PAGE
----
With these results, we are seeing more city, state and federal programs adopting similar comprehensive coaching approaches to move families out of poverty.  However, at the same we are seeing cuts both locally and nationally resulting in fewer resources for single mothers, homeless families, and struggling low-wage workers. These supports are imperative to help the social service providers and state programs achieve lasting success with low-income families who are willing to work hard and build skills to move ahead on the path out of poverty.

According to the Massachusetts Budget and Policy Center, over the past decade, funding has been reduced for adult education, job training, child care subsidies, housing, and many other programs that help those in poverty cover the basic expenses and pursue the education and training needed to become economically secure.  Since the largest user of these services are women looking to improve the lives of their families, they and their children bear the brunt of these budget cuts.

Now, the federal government has an opportunity to be a stronger partner with social service providers and low-income families who are working together to end dependence on public assistance.

Congress is currently working through a reauthorization of the Temporary Assistance for Needy Families (TANF) program, a federal grant program that gives states resources for temporary assistance for families living far below the poverty level. TANF empowers state governments, social service organizations, and families to work together toward self-sufficiency and financial stability. The reauthorization gives Congress an opportunity to revitalize a program that can be a critical lifeline for vulnerable families, especially those who are seeking opportunities to exit poverty through education and training leading to better jobs. The addition of case management as well as career, educational, and life-skills coaching, coupled with the financial and child care assistance already available to some families, would lead to successful transitions off TANF and other public assistance programs.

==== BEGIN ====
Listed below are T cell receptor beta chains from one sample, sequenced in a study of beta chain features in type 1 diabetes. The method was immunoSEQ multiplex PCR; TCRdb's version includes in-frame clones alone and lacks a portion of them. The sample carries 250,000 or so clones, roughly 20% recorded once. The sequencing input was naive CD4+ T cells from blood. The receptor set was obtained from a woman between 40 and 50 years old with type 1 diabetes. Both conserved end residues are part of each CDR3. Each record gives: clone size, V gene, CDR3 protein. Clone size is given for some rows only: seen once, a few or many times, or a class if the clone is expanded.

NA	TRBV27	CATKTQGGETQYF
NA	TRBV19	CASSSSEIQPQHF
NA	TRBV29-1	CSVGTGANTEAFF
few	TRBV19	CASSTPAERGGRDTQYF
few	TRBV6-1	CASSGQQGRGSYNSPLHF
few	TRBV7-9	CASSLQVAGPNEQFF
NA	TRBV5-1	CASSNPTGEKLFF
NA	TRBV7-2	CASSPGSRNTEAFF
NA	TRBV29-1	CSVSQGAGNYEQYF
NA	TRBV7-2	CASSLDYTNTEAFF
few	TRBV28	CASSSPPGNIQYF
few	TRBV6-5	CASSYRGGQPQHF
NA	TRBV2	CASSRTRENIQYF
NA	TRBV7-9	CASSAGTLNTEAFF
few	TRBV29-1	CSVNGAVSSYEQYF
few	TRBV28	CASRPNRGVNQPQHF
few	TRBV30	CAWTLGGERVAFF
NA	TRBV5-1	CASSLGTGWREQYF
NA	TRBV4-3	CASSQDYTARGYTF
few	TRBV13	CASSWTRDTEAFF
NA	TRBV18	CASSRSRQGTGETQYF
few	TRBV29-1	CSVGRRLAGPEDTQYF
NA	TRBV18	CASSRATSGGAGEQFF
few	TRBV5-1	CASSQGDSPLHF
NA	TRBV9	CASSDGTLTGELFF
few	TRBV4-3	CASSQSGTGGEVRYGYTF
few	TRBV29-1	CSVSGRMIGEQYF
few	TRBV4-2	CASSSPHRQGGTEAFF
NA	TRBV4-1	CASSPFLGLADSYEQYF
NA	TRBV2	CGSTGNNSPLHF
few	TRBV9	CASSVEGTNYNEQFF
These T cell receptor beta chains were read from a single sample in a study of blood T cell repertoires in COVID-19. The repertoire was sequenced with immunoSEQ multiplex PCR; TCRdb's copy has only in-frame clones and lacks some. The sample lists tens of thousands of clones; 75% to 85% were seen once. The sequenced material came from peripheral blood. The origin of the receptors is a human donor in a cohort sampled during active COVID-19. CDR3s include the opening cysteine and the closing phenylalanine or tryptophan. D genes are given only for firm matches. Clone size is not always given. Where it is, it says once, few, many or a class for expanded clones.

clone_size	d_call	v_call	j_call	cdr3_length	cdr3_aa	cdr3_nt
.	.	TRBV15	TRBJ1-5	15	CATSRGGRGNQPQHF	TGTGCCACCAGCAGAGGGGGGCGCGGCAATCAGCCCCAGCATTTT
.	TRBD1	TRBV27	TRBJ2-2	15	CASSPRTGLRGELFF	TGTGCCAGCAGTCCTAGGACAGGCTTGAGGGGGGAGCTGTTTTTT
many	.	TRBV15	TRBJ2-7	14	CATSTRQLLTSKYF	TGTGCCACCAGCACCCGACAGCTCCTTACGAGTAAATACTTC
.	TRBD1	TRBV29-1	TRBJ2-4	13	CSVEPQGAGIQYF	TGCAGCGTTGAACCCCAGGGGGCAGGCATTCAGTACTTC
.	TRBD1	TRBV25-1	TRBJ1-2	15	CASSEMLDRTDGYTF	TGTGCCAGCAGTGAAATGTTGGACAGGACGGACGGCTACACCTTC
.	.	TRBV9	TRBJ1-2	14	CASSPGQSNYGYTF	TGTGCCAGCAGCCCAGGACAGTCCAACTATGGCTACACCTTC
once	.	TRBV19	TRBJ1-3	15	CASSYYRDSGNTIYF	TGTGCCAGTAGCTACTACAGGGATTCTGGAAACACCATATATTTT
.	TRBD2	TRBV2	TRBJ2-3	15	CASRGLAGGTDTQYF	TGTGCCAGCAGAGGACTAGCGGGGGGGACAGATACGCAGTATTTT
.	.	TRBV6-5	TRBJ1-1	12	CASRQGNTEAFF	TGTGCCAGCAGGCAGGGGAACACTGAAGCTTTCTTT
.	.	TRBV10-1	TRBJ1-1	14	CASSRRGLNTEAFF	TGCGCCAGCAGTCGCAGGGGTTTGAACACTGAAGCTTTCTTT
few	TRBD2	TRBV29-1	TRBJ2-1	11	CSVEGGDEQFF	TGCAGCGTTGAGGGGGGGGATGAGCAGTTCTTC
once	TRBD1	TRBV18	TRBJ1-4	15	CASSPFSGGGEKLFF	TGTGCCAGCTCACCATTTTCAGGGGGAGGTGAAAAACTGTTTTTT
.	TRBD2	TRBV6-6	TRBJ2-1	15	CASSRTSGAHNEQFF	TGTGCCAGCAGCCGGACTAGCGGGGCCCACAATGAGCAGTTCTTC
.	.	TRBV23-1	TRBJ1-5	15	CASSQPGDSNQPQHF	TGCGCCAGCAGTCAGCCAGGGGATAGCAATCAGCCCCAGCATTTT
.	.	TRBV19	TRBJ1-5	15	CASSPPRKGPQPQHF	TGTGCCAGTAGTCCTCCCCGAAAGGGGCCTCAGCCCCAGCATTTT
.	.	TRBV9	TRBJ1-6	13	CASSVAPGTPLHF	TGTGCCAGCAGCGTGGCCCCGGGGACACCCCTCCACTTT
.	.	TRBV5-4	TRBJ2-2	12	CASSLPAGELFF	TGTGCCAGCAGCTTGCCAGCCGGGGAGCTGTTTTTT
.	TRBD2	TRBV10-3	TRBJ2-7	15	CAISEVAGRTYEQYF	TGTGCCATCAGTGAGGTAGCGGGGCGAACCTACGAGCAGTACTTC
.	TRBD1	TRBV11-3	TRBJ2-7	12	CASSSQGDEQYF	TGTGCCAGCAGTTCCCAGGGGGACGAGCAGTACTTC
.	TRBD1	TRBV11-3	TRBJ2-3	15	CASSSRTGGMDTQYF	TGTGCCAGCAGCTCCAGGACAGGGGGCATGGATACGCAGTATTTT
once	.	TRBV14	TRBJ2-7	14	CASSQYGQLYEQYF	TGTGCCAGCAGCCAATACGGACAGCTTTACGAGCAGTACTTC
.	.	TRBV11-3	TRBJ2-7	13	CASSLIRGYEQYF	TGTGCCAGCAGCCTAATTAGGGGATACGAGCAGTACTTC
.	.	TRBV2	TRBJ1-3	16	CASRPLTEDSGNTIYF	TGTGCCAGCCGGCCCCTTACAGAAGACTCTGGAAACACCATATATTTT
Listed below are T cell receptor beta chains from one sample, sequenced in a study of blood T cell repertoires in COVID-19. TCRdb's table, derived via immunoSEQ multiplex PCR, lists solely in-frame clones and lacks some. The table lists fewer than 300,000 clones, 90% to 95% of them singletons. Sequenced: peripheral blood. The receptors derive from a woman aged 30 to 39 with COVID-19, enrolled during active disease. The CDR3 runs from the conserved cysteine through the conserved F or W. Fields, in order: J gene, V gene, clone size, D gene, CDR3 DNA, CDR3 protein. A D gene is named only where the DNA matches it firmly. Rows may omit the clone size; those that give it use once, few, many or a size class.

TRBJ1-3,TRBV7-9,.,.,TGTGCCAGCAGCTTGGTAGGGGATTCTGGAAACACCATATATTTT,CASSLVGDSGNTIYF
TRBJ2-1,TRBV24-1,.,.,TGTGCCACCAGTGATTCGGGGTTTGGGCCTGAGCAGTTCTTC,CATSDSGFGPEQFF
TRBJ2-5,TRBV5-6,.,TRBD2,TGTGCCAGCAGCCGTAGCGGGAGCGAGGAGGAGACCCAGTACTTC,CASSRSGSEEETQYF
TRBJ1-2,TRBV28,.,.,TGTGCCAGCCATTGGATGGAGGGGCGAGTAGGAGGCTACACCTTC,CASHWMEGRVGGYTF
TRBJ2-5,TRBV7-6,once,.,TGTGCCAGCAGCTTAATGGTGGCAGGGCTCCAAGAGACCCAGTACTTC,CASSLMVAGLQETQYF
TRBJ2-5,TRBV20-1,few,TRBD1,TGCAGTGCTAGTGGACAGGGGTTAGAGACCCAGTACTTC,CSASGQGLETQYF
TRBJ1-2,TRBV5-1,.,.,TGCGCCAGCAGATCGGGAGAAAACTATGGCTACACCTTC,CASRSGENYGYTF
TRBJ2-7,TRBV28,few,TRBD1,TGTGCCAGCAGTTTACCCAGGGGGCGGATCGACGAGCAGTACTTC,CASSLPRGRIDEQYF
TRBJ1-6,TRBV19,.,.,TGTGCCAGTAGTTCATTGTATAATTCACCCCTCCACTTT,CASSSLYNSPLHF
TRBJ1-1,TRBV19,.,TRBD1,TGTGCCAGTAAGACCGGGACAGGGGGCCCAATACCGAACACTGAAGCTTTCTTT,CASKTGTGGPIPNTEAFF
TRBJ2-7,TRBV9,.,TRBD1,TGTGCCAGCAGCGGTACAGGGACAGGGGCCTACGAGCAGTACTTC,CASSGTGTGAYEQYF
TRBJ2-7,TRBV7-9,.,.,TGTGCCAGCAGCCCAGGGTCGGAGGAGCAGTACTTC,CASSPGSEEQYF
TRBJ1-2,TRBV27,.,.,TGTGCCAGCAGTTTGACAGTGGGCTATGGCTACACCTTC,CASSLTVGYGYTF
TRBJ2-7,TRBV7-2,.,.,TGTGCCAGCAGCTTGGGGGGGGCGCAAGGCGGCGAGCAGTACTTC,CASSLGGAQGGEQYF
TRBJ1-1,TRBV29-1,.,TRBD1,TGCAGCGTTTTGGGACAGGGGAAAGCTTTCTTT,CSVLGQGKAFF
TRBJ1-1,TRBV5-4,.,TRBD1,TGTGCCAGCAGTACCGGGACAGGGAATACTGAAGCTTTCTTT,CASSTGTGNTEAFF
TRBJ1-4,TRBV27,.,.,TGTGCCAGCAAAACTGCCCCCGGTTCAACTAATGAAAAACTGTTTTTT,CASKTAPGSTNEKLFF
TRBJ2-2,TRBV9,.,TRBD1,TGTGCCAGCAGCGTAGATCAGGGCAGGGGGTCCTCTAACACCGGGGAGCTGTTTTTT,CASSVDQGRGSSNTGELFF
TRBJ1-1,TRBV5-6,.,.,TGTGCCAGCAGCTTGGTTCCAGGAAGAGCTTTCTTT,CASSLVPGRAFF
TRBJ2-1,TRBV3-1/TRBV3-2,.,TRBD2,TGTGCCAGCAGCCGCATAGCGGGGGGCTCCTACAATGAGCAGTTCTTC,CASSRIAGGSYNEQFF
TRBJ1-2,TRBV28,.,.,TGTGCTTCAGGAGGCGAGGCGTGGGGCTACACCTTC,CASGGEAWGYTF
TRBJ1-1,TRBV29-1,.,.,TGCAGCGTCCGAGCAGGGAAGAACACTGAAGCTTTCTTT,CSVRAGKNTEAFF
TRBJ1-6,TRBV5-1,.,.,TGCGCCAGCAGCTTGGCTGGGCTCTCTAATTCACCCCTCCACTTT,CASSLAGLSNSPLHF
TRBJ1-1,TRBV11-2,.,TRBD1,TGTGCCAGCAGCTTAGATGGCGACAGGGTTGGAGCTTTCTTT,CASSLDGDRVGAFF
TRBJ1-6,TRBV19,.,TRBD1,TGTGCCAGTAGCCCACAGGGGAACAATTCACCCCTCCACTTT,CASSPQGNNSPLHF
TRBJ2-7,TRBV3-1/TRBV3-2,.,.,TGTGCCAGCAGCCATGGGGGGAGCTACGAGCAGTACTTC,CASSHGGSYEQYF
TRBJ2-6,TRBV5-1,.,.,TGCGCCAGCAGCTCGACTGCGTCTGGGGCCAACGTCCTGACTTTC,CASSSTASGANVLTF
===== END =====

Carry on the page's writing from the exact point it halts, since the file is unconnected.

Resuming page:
Congress also has an opportunity to evaluate outdated policies in TANF, such as restrictions that make it difficult for participants to complete post-secondary training programs and requirements on states that emphasize job placement in any job, even those that cannot financially support a family, over development of skills leading to higher paying careers.

Meet the Author

Meet the Author

Reauthorizing the TANF grants and including new provisions that will help low-income families help themselves move out of poverty permanently will truly be an act of “reform,” making government a stronger partner in our combined efforts to end poverty.

Congresswoman Katherine Clark represents the 5th District of Massachusetts. Elisabeth Babcock is the president & CEO of Crittenton Women’s Union.

 

BOSTON GLOBE
OCTOBER 01, 2015